Deloitte, a major player in financial consulting and enterprise risk services, has released research that can help companies determine if they've been the victim of a data leak – or the casualty of an online hoax.
Allison Nixon, a threat researcher at Deloitte & Touche who authored the report called, "Vetting Leaks," (PDF) told SCMagazine.com in a Wednesday interview that her paper helps the public answer a lingering question once a leak is announced: “How concerned should we be?”
Given the frequency with which some hacktivists, or others with a large social media presence, announce data dumps, the report, released Wednesday, gives firms (and media reporting such claims) a guidepost for verifying whether the occurrences present a data security threat.
“The focus of my paper is to empower people to fact check the information that they have in front of them,” Nixon said, adding that the guidance also “raises the bar” for those desiring quick notoriety from dubious leaks.
The report advises organizations to, first, do a quick search online to see if “unique-looking artifacts such as passwords, different names, [or] text snippets from the [attackers'] rant,” are recycled from previous leaks or campaigns.
In the paper, Nixon also directs individuals to check for “email uniqueness,” (including making sure email addresses are traceable to the company's site) and confirming potentially leaked passwords adhere to the targeted service's password policy, if one is place. “It would be suspicious if the policy is generally enforced, but a large number of leaked credentials are not in adherence to the site's password policy,” such as prohibiting the use of simple “123456” passwords, the report said.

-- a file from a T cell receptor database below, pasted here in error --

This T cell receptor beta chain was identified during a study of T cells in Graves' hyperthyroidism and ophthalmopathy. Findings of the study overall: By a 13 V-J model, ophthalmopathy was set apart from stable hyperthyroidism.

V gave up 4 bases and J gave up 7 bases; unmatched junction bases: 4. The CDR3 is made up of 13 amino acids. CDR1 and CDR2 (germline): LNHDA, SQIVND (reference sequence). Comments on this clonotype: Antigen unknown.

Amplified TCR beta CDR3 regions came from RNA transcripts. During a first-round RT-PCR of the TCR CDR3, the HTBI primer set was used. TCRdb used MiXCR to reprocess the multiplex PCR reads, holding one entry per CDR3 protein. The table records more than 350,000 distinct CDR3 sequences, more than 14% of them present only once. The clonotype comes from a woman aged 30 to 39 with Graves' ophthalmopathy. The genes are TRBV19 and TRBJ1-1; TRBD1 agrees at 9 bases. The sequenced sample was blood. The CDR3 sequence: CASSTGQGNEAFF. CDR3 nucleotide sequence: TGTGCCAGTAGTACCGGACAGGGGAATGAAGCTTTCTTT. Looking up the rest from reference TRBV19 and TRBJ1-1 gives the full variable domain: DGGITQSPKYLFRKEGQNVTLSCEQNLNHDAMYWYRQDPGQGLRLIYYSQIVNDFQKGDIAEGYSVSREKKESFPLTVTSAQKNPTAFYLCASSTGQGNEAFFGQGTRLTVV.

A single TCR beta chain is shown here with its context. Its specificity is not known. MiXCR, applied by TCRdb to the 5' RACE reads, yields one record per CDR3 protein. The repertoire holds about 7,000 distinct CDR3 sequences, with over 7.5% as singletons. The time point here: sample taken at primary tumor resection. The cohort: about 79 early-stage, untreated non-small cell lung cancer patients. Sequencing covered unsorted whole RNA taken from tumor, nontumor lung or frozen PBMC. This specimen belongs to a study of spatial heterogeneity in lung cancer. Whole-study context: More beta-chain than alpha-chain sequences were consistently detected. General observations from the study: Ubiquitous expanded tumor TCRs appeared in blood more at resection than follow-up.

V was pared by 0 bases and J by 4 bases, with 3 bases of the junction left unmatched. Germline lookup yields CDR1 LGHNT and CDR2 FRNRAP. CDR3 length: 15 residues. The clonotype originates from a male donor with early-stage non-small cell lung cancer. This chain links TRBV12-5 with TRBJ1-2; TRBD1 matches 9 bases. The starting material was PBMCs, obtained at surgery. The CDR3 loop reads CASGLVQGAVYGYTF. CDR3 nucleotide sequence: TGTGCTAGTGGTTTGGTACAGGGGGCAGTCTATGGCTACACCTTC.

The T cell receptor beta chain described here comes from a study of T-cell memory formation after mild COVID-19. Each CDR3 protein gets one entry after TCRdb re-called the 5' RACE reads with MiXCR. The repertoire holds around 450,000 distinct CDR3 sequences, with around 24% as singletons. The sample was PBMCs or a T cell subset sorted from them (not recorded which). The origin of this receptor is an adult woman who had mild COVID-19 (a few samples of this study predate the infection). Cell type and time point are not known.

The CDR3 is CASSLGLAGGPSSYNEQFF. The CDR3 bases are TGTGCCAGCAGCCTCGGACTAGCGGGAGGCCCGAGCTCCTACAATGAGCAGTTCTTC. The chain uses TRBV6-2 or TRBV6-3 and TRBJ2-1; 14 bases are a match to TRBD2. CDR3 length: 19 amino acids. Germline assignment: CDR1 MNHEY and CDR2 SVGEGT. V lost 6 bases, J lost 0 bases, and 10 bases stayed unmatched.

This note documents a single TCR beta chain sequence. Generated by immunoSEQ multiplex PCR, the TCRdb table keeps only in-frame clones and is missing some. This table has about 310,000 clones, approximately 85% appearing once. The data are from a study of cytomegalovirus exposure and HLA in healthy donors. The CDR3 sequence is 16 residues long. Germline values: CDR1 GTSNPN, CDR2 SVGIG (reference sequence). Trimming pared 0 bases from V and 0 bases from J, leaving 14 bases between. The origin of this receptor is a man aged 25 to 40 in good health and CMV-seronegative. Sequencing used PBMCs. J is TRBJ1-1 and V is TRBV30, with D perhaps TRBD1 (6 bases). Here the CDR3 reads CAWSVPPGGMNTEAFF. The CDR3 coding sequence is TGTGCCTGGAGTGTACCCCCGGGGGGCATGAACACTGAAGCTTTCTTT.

Deloitte's paper also divulged more technical methods for verifying leaks, which could require the expertise of a third-party, and explained that the effort (and resources) needed to verify a data dump would obviously vary depending on the nature of the leaked information.
“It is difficult to crack an MD5 hash longer than 13 characters without advanced wordlists and dictionary word combinations. Therefore, highly complex passwords coming from a supposedly cracked hashlist are suspect,” the report pointed out.
Deloitte also published tips for identifying legitimate credit card data dumps which entailed checking formatting rules for card information.
Lastly, the firm said that a smell test – “determining whether or not the action taken is rational and typical of how the action may likely be carried out" – can be used to verify leaks on a “case by case basis.”
In her interview, Nixon said that the techniques in the paper may “vary depending on how the data is presented,” but the research “fundamentally relies on what a real data dump looks like.”
“Some of the [techniques] will tell you 100 percent if this [incident] is fake, but most will tell you that this data dump is more suspicious,” because of the information presented, she explained. Nixon noted in the paper that the verification steps can help “demonstrate a leak is fake, not that compromise has or hasn't occurred," at a organization.
“Additionally, fake leaks can be released after genuine online breaches occur,” she wrote in the report, later adding that “only the victim company can provide a full and accurate analysis” of whether a breach has taken place.